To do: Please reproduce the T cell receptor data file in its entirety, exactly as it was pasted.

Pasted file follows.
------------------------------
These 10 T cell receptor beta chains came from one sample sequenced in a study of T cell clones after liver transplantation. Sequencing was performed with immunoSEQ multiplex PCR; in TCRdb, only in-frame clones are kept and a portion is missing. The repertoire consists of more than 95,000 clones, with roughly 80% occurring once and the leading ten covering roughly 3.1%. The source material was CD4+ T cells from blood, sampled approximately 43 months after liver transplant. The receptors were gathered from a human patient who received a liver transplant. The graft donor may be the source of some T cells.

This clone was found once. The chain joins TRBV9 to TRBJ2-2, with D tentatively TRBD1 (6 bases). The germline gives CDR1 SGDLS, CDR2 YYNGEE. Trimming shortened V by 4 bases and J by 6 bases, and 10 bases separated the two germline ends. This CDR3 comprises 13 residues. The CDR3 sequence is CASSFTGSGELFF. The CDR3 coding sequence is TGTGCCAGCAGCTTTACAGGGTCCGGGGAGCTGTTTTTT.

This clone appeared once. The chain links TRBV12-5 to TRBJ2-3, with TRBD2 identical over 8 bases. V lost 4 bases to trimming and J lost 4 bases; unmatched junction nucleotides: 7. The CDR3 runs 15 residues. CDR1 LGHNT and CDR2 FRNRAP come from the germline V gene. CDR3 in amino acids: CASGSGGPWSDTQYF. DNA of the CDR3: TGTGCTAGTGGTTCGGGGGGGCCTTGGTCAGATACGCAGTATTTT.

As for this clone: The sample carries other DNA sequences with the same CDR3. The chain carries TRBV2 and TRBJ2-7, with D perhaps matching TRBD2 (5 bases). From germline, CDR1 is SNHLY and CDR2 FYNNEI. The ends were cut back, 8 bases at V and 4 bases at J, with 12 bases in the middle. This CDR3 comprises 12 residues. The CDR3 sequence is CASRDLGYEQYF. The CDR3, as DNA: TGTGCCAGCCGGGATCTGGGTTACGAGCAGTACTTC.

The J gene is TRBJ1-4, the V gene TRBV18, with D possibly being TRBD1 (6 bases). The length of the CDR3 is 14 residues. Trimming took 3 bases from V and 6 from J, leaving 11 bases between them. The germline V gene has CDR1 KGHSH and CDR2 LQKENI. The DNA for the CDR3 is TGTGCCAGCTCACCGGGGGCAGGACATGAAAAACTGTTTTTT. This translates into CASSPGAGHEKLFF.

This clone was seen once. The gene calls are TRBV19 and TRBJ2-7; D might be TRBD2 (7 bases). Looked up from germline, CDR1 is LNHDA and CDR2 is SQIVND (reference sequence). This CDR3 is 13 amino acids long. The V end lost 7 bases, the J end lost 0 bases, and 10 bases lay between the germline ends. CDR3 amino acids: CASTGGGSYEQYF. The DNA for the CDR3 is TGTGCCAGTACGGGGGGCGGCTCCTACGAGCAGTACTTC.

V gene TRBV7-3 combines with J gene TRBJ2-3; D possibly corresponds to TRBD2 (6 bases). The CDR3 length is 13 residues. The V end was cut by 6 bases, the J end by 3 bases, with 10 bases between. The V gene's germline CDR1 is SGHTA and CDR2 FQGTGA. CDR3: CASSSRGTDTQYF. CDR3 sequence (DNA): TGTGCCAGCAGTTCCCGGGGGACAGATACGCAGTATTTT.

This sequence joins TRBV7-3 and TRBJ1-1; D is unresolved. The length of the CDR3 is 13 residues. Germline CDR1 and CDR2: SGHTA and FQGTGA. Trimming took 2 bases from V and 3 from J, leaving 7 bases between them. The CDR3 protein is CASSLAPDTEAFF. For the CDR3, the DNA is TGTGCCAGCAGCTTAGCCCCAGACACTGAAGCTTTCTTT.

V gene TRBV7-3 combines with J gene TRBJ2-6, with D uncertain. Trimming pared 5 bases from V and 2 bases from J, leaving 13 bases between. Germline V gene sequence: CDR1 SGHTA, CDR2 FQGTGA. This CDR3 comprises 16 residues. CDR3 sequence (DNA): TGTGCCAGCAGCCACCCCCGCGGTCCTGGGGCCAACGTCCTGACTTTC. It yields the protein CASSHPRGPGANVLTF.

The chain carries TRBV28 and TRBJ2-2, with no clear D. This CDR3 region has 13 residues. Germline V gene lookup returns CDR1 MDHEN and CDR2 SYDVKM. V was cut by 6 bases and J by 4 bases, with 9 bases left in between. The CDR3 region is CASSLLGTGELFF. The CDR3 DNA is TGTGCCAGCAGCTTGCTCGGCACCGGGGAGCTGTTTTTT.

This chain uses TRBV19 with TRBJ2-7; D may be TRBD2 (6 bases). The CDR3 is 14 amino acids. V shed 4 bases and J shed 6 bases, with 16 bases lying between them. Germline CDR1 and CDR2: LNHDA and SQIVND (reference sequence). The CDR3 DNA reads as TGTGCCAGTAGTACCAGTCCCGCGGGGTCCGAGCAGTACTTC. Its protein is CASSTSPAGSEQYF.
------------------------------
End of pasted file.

These 10 T cell receptor beta chains came from one sample sequenced in a study of T cell clones after liver transplantation. Sequencing was performed with immunoSEQ multiplex PCR; in TCRdb, only in-frame clones are kept and a portion is missing. The repertoire consists of more than 95,000 clones, with roughly 80% occurring once and the leading ten covering roughly 3.1%. The source material was CD4+ T cells from blood, sampled approximately 43 months after liver transplant. The receptors were gathered from a human patient who received a liver transplant. The graft donor may be the source of some T cells.

This clone was found once. The chain joins TRBV9 to TRBJ2-2, with D tentatively TRBD1 (6 bases). The germline gives CDR1 SGDLS, CDR2 YYNGEE. Trimming shortened V by 4 bases and J by 6 bases, and 10 bases separated the two germline ends. This CDR3 comprises 13 residues. The CDR3 sequence is CASSFTGSGELFF. The CDR3 coding sequence is TGTGCCAGCAGCTTTACAGGGTCCGGGGAGCTGTTTTTT.

This clone appeared once. The chain links TRBV12-5 to TRBJ2-3, with TRBD2 identical over 8 bases. V lost 4 bases to trimming and J lost 4 bases; unmatched junction nucleotides: 7. The CDR3 runs 15 residues. CDR1 LGHNT and CDR2 FRNRAP come from the germline V gene. CDR3 in amino acids: CASGSGGPWSDTQYF. DNA of the CDR3: TGTGCTAGTGGTTCGGGGGGGCCTTGGTCAGATACGCAGTATTTT.

As for this clone: The sample carries other DNA sequences with the same CDR3. The chain carries TRBV2 and TRBJ2-7, with D perhaps matching TRBD2 (5 bases). From germline, CDR1 is SNHLY and CDR2 FYNNEI. The ends were cut back, 8 bases at V and 4 bases at J, with 12 bases in the middle. This CDR3 comprises 12 residues. The CDR3 sequence is CASRDLGYEQYF. The CDR3, as DNA: TGTGCCAGCCGGGATCTGGGTTACGAGCAGTACTTC.

The J gene is TRBJ1-4, the V gene TRBV18, with D possibly being TRBD1 (6 bases). The length of the CDR3 is 14 residues. Trimming took 3 bases from V and 6 from J, leaving 11 bases between them. The germline V gene has CDR1 KGHSH and CDR2 LQKENI. The DNA for the CDR3 is TGTGCCAGCTCACCGGGGGCAGGACATGAAAAACTGTTTTTT. This translates into CASSPGAGHEKLFF.

This clone was seen once. The gene calls are TRBV19 and TRBJ2-7; D might be TRBD2 (7 bases). Looked up from germline, CDR1 is LNHDA and CDR2 is SQIVND (reference sequence). This CDR3 is 13 amino acids long. The V end lost 7 bases, the J end lost 0 bases, and 10 bases lay between the germline ends. CDR3 amino acids: CASTGGGSYEQYF. The DNA for the CDR3 is TGTGCCAGTACGGGGGGCGGCTCCTACGAGCAGTACTTC.

V gene TRBV7-3 combines with J gene TRBJ2-3; D possibly corresponds to TRBD2 (6 bases). The CDR3 length is 13 residues. The V end was cut by 6 bases, the J end by 3 bases, with 10 bases between. The V gene's germline CDR1 is SGHTA and CDR2 FQGTGA. CDR3: CASSSRGTDTQYF. CDR3 sequence (DNA): TGTGCCAGCAGTTCCCGGGGGACAGATACGCAGTATTTT.

This sequence joins TRBV7-3 and TRBJ1-1; D is unresolved. The length of the CDR3 is 13 residues. Germline CDR1 and CDR2: SGHTA and FQGTGA. Trimming took 2 bases from V and 3 from J, leaving 7 bases between them. The CDR3 protein is CASSLAPDTEAFF. For the CDR3, the DNA is TGTGCCAGCAGCTTAGCCCCAGACACTGAAGCTTTCTTT.

V gene TRBV7-3 combines with J gene TRBJ2-6, with D uncertain. Trimming pared 5 bases from V and 2 bases from J, leaving 13 bases between. Germline V gene sequence: CDR1 SGHTA, CDR2 FQGTGA. This CDR3 comprises 16 residues. CDR3 sequence (DNA): TGTGCCAGCAGCCACCCCCGCGGTCCTGGGGCCAACGTCCTGACTTTC. It yields the protein CASSHPRGPGANVLTF.

The chain carries TRBV28 and TRBJ2-2, with no clear D. This CDR3 region has 13 residues. Germline V gene lookup returns CDR1 MDHEN and CDR2 SYDVKM. V was cut by 6 bases and J by 4 bases, with 9 bases left in between. The CDR3 region is CASSLLGTGELFF. The CDR3 DNA is TGTGCCAGCAGCTTGCTCGGCACCGGGGAGCTGTTTTTT.

This chain uses TRBV19 with TRBJ2-7; D may be TRBD2 (6 bases). The CDR3 is 14 amino acids. V shed 4 bases and J shed 6 bases, with 16 bases lying between them. Germline CDR1 and CDR2: LNHDA and SQIVND (reference sequence). The CDR3 DNA reads as TGTGCCAGTAGTACCAGTCCCGCGGGGTCCGAGCAGTACTTC. Its protein is CASSTSPAGSEQYF.